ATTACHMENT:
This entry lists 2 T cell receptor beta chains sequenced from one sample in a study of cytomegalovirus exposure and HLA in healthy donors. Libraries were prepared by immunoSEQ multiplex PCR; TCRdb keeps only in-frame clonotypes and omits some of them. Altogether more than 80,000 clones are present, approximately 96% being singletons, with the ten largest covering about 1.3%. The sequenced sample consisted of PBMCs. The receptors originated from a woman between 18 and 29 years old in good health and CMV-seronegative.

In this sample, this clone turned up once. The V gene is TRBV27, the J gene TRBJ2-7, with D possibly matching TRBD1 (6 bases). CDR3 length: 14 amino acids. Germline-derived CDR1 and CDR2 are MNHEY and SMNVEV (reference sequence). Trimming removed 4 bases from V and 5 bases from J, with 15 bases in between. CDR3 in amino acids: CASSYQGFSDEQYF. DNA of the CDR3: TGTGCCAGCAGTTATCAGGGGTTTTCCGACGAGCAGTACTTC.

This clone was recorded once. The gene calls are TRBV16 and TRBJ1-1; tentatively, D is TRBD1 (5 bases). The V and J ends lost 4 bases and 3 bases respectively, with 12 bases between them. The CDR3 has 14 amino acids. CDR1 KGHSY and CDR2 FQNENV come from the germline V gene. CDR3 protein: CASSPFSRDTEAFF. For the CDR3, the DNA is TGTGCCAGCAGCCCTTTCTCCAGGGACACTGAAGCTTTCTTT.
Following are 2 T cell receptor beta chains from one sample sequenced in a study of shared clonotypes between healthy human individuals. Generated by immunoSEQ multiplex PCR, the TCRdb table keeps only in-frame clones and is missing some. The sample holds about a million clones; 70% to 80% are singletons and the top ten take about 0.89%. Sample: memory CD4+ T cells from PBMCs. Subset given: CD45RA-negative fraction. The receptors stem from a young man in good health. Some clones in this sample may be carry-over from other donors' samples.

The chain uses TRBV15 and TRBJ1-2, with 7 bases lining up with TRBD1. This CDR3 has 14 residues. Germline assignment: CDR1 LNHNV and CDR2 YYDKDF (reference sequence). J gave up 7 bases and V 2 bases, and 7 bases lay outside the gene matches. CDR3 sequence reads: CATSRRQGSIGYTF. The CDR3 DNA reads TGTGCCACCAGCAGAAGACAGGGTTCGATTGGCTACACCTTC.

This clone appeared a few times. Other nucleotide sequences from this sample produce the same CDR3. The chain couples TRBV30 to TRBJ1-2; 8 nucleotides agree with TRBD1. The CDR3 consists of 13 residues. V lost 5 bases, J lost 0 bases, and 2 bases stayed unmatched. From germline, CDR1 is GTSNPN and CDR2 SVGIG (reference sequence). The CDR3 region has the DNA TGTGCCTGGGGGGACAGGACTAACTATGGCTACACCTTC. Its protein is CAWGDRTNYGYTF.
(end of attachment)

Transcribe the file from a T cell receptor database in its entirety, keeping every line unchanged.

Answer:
This entry lists 2 T cell receptor beta chains sequenced from one sample in a study of cytomegalovirus exposure and HLA in healthy donors. Libraries were prepared by immunoSEQ multiplex PCR; TCRdb keeps only in-frame clonotypes and omits some of them. Altogether more than 80,000 clones are present, approximately 96% being singletons, with the ten largest covering about 1.3%. The sequenced sample consisted of PBMCs. The receptors originated from a woman between 18 and 29 years old in good health and CMV-seronegative.

In this sample, this clone turned up once. The V gene is TRBV27, the J gene TRBJ2-7, with D possibly matching TRBD1 (6 bases). CDR3 length: 14 amino acids. Germline-derived CDR1 and CDR2 are MNHEY and SMNVEV (reference sequence). Trimming removed 4 bases from V and 5 bases from J, with 15 bases in between. CDR3 in amino acids: CASSYQGFSDEQYF. DNA of the CDR3: TGTGCCAGCAGTTATCAGGGGTTTTCCGACGAGCAGTACTTC.

This clone was recorded once. The gene calls are TRBV16 and TRBJ1-1; tentatively, D is TRBD1 (5 bases). The V and J ends lost 4 bases and 3 bases respectively, with 12 bases between them. The CDR3 has 14 amino acids. CDR1 KGHSY and CDR2 FQNENV come from the germline V gene. CDR3 protein: CASSPFSRDTEAFF. For the CDR3, the DNA is TGTGCCAGCAGCCCTTTCTCCAGGGACACTGAAGCTTTCTTT.
Following are 2 T cell receptor beta chains from one sample sequenced in a study of shared clonotypes between healthy human individuals. Generated by immunoSEQ multiplex PCR, the TCRdb table keeps only in-frame clones and is missing some. The sample holds about a million clones; 70% to 80% are singletons and the top ten take about 0.89%. Sample: memory CD4+ T cells from PBMCs. Subset given: CD45RA-negative fraction. The receptors stem from a young man in good health. Some clones in this sample may be carry-over from other donors' samples.

The chain uses TRBV15 and TRBJ1-2, with 7 bases lining up with TRBD1. This CDR3 has 14 residues. Germline assignment: CDR1 LNHNV and CDR2 YYDKDF (reference sequence). J gave up 7 bases and V 2 bases, and 7 bases lay outside the gene matches. CDR3 sequence reads: CATSRRQGSIGYTF. The CDR3 DNA reads TGTGCCACCAGCAGAAGACAGGGTTCGATTGGCTACACCTTC.

This clone appeared a few times. Other nucleotide sequences from this sample produce the same CDR3. The chain couples TRBV30 to TRBJ1-2; 8 nucleotides agree with TRBD1. The CDR3 consists of 13 residues. V lost 5 bases, J lost 0 bases, and 2 bases stayed unmatched. From germline, CDR1 is GTSNPN and CDR2 SVGIG (reference sequence). The CDR3 region has the DNA TGTGCCTGGGGGGACAGGACTAACTATGGCTACACCTTC. Its protein is CAWGDRTNYGYTF.